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Coinbase, a digital currency exchange, faced scaling challenges on their platform during the 2017 cryptocurrency boom. The engineering team focused on upgrading and optimizing MongoDB, traffic segregation for hotspots to resolve them, and building capture and replay tools to prepare for future surges.
Customer traffic spiked to higher than the anticipated levels at Coinbase during May-June 2017, exceeding five times the typical maximum traffic and causing downtime. The team attacked the easy issues first – vertical scaling, upgrading MongoDB for performance improvements, index optimization and traffic segregation based on hotspots. The existing monitoring system was not enough to identify contextual information, so it was augmented with code instrumentation that logged the missing data. Even with these improvements, during the December 2017 Bitcoin price surge, Coinbase faced multiple outages again. The team has since focused on ensuring their systems can handle higher amounts of traffic by emulating traffic patterns with capture and replay tools.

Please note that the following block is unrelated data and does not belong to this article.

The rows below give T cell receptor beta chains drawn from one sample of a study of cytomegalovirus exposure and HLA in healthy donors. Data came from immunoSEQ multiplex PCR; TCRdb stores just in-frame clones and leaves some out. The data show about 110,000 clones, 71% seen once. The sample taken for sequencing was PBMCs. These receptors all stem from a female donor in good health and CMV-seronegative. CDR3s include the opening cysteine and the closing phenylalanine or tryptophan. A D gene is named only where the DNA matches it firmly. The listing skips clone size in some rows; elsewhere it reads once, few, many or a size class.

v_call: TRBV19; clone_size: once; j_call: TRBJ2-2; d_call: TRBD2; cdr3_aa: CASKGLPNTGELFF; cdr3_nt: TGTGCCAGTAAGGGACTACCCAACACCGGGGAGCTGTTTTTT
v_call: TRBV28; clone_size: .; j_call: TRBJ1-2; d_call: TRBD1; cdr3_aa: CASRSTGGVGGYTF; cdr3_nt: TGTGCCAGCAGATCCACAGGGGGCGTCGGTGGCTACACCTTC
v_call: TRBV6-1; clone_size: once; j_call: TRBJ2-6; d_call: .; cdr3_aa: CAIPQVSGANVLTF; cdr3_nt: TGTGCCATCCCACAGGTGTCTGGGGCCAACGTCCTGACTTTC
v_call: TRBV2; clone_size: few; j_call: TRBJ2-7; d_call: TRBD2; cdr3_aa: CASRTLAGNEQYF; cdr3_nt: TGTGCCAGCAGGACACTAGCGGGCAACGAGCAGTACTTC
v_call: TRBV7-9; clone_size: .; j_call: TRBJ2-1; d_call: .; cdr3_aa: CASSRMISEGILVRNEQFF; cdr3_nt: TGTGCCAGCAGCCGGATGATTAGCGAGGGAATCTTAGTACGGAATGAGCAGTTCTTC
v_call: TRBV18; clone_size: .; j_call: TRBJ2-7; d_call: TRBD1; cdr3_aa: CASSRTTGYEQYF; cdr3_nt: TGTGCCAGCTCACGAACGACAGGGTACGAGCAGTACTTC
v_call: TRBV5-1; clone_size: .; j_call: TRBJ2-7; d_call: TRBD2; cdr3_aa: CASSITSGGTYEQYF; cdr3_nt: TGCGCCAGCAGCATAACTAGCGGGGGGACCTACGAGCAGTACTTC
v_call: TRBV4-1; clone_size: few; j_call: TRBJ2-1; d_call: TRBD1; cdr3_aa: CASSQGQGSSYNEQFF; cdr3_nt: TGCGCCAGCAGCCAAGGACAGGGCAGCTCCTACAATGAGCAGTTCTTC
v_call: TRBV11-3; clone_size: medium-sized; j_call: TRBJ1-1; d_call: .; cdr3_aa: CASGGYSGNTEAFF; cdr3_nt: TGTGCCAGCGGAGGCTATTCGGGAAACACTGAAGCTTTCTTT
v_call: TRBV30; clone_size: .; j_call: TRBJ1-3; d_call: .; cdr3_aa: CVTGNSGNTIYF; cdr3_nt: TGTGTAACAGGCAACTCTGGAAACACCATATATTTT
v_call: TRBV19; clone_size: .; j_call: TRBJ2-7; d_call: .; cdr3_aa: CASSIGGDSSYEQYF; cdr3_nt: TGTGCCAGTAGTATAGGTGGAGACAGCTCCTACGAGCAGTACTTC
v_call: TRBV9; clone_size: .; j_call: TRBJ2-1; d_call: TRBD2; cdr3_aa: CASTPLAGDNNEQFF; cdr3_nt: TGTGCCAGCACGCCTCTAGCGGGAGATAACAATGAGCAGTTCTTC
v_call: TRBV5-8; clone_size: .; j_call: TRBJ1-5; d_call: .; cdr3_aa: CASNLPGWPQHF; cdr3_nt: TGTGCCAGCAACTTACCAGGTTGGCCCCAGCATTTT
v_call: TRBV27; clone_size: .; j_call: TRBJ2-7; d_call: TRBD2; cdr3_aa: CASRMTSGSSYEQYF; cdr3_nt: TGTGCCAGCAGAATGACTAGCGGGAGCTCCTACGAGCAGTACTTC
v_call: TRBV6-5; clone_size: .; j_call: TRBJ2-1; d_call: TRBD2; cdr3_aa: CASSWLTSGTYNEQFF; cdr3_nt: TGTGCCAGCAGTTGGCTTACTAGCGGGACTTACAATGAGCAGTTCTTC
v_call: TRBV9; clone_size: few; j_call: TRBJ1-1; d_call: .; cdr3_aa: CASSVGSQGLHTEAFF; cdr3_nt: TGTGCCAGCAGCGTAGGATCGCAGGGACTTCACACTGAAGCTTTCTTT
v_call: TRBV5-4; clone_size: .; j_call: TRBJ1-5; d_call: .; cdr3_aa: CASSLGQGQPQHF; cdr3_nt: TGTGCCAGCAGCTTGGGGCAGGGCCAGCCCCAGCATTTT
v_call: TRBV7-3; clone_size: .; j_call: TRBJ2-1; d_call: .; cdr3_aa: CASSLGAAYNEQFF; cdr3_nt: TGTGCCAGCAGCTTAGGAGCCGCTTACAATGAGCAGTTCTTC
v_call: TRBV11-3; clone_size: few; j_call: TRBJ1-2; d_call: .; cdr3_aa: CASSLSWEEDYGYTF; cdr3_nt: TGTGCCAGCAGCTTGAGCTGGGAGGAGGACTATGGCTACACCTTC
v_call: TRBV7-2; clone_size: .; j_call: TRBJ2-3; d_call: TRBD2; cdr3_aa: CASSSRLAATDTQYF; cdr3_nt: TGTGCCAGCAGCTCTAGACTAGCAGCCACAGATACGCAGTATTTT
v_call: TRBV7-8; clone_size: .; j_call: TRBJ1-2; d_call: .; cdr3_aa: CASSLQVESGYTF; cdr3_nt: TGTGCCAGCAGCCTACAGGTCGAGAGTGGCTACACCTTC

Both Coinbase’s Ruby app and MongoDB experienced higher latencies during the initial outages, with the time split equally between Ruby and MongoDB. To better understand the context of these calls across different components, the team logged additional data by modifying MongoDB’s database driver. This helped them narrow down the issue to an unoptimized response object which increased the network load. Fixing this issue gave the application a performance boost. Additionally, large read throughputs were speeded up by adding caching based on Memcached at the Object Relational Mapping (ORM) layer as well as in the driver layer. Adding missing indices also improved the response times. By June 2017, the team had upgraded their MongoDB clusters to 3.2 which had the faster WiredTiger storage engine. Coinbase uses Redis to implement services like rate limiting, which were affected due to Redis‘s single threaded model during these outages.
To prepare for future surges in traffic, the team has worked on tools called Capture and Cannon that can capture traffic from production systems and replay it on demand against new systems to test their resilience. Capture and Cannon are both based on mongoreplay, which is a tool that can capture traffic to MongoDB instances from the network interface, and record the commands being invoked. This log can then be replayed against another MongoDB instance. Traffic is captured across multiple application servers and merged into a single file. The captured traffic as well as a disk snapshot is stored on AWS S3, from where Cannon plays it back later.
Coinbase maintains a public status page at https://status.coinbase.com/
Article originally posted on mongodb google news. Visit mongodb google news